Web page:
Actually, in most instruction, "pat-the-dog" is not a description of a movement at contact, but instead a description of turning the racket face toward the ground during the transition from the backswing to the forward swing. Instructors will say things like, at the end of your backswing "pat-the-dog" and demonstrate this motion - pressing the racket face down toward the court as if you were giving a pat on the back of a large dog.

SpeedMaster in his blog associates it with "elbow pronation" at the end of the backswing.

Isn't pat the dog the closing at contact?
http://www.youtube.com/watch?v=kmmKlOFKqvE't=0m41s

there are very few quys out there who teach closing the racket in the backswing. most Players do it but I think None of them was taught to do this. I always thought pat the bog is brushing the ball.

LeeD 02-06-2013 01:34 PM

Simple answer.
2hbh is hit with eastern forehand of the non dominant hand...AND.... the dominant hand is still attached at the beginning of the forward loop swing.

TheCheese 02-06-2013 01:38 PM

I think the reason Nadal/Gulbis have the pat the dog on the backhand is because they have a more extreme grip on their bottom hand, not because they're pronating their left arm so much more than other players.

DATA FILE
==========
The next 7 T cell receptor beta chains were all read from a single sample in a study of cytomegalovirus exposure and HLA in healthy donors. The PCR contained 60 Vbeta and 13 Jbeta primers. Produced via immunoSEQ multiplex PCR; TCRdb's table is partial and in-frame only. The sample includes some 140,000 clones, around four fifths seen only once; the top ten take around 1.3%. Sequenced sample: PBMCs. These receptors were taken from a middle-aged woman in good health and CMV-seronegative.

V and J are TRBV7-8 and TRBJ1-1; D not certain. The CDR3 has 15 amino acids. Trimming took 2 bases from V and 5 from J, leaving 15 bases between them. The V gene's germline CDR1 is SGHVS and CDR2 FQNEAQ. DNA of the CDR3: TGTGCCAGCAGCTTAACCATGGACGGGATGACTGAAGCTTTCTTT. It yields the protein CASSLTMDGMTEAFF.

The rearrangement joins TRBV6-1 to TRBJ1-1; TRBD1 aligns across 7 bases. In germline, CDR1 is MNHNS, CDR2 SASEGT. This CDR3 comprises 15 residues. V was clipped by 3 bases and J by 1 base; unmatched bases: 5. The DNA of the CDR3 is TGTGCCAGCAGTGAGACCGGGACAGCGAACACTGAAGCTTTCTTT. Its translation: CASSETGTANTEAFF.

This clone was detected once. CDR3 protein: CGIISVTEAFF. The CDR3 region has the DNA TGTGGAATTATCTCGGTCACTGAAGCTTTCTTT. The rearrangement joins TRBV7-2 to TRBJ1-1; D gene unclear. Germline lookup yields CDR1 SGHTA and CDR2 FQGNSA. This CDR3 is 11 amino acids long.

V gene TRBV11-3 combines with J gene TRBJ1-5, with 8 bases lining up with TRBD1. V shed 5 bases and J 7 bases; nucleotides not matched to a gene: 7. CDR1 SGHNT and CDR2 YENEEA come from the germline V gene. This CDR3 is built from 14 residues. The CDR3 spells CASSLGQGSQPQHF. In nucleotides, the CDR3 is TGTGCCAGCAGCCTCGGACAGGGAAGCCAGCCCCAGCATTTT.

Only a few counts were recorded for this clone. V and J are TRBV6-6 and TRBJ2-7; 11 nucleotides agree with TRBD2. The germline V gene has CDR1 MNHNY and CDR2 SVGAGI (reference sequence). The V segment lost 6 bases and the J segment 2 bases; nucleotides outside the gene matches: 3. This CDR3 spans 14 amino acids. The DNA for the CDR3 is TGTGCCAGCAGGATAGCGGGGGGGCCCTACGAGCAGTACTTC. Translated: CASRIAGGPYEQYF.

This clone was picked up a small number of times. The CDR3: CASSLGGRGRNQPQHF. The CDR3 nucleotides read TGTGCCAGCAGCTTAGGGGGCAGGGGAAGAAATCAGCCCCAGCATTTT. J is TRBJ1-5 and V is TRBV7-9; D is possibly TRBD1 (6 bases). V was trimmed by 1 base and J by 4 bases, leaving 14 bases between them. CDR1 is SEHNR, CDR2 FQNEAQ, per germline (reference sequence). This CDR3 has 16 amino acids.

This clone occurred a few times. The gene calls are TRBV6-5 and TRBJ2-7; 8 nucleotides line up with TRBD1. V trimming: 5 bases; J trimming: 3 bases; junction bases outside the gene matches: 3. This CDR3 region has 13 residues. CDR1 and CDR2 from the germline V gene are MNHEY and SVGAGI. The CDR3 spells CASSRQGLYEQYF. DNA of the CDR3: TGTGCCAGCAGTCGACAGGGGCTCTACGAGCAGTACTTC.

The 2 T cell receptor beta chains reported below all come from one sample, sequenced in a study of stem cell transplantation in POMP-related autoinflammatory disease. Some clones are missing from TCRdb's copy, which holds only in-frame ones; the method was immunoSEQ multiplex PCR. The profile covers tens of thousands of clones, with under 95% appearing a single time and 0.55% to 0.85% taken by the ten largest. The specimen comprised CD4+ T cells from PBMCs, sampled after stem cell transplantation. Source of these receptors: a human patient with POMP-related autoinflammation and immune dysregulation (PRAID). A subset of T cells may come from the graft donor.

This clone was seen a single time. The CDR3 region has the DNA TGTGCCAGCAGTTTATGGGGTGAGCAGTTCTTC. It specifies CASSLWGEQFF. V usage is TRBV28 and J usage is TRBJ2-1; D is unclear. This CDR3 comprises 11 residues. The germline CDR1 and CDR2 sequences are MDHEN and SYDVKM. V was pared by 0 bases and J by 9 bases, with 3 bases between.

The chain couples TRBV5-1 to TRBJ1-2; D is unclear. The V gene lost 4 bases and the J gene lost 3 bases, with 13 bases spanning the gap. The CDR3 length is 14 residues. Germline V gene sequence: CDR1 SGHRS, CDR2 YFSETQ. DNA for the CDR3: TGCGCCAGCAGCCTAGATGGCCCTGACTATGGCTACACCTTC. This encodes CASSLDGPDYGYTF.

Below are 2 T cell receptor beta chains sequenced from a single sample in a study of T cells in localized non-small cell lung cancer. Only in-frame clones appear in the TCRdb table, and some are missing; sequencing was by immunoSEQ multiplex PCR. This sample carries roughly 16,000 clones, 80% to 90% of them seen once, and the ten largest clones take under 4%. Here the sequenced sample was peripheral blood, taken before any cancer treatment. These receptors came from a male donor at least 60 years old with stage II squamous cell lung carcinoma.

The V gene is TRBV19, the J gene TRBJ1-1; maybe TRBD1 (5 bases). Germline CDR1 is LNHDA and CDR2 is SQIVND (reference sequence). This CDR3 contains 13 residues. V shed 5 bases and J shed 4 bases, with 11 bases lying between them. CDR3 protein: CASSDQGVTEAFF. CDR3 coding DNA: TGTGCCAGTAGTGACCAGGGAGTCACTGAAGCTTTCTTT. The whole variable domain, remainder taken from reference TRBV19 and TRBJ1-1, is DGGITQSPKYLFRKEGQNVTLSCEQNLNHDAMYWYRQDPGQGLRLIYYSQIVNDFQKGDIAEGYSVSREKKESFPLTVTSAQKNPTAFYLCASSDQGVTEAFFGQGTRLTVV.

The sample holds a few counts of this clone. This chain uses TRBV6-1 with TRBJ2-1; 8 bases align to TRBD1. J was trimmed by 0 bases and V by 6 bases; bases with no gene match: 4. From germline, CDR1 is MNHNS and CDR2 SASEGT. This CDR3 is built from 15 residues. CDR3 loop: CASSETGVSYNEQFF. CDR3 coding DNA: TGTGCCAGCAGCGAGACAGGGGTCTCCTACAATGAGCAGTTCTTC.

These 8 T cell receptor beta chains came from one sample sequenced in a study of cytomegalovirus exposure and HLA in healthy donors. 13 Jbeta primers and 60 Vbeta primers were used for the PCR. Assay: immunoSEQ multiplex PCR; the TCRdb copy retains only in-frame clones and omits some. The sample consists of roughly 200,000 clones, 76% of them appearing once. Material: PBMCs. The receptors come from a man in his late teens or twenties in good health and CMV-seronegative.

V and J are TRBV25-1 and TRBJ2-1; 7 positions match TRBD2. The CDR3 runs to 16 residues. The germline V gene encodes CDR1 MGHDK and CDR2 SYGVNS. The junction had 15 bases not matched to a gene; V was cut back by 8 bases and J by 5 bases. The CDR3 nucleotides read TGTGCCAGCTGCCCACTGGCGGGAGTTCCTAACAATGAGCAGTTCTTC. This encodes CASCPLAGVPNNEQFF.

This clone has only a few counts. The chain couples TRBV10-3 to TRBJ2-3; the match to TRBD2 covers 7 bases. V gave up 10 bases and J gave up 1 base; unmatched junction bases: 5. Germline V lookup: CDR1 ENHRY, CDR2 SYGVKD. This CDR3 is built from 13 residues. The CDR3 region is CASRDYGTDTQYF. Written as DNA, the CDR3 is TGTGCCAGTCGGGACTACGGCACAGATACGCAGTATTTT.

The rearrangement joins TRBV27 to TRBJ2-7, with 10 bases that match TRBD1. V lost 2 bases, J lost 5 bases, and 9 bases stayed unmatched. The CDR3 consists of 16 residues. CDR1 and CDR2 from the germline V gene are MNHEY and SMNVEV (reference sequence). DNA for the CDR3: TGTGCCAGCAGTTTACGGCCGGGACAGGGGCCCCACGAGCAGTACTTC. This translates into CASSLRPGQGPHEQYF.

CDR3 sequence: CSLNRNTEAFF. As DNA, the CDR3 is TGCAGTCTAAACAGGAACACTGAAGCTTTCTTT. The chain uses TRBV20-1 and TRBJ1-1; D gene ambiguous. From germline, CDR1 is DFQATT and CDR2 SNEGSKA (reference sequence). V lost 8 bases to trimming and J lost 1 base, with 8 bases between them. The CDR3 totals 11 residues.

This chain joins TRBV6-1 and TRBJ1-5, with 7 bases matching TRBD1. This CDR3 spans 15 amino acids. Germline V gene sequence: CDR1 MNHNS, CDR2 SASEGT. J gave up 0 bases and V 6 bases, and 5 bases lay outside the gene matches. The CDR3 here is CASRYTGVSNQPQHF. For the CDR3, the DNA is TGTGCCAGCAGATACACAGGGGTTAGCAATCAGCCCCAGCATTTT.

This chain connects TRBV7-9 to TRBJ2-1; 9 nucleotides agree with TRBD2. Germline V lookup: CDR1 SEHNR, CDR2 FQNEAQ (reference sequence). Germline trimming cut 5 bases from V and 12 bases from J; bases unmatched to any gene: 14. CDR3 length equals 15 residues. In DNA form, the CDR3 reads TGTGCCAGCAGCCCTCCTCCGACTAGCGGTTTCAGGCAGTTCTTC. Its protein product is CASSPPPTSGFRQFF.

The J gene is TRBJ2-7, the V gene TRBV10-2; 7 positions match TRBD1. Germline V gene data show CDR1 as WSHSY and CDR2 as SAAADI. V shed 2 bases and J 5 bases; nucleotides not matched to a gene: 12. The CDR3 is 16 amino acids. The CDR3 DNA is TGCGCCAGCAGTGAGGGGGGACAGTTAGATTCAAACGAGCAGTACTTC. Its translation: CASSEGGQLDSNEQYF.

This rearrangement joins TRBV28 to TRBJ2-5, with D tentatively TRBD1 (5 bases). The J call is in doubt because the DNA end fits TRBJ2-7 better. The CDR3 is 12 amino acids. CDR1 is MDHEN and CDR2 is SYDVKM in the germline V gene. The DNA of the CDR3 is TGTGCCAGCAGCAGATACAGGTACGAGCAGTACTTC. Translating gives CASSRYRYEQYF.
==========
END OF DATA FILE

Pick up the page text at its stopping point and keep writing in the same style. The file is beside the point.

WildVolley 02-06-2013 02:00 PM

Quote:

Originally Posted by dominikk1985 (Post 7196316)
Isn't pat the dog the closing at contact?
http://www.youtube.com/watch?v=kmmKlOFKqvE't=0m41s

there are very few quys out there who teach closing the racket in the backswing. most Players do it but I think None of them was taught to do this. I always thought pat the bog is brushing the ball.

No, I don't know what that's called. That's the highly disputed question of whether or not players are consciously hitting bellow the horizontal center of the racket.

"Pat-the-dog" is the move that Federer makes at about 35 seconds into the video you've linked to.

TheCheese 02-06-2013 02:02 PM

Pat the dog is where the racket head lags behind the arm and the racket face points towards the ground.


WildVolley 02-06-2013 02:03 PM

Quote:

Originally Posted by BevelDevil (Post 7196303)
Be careful about drawing conclusions from Nadal's bh. Unlike the vast majority of players, his front arm stays mostly straight from the backswing through the forward swing, and it seems like he's really using that arm to pull the racket through.

I'm not sure I'm drawing a conclusion other than to say they seem to have almost a "pat-the-dog" type movement in that they close the racket face at the start of the swing. One of the reasons to do this is that it helps from having the racket face open too early into contact and send the ball long. I'm not at all certain if it creates a stretch reflex when hitting the bh as it might do in the fh. However, I've been influenced by both players when working on my own 2hbh.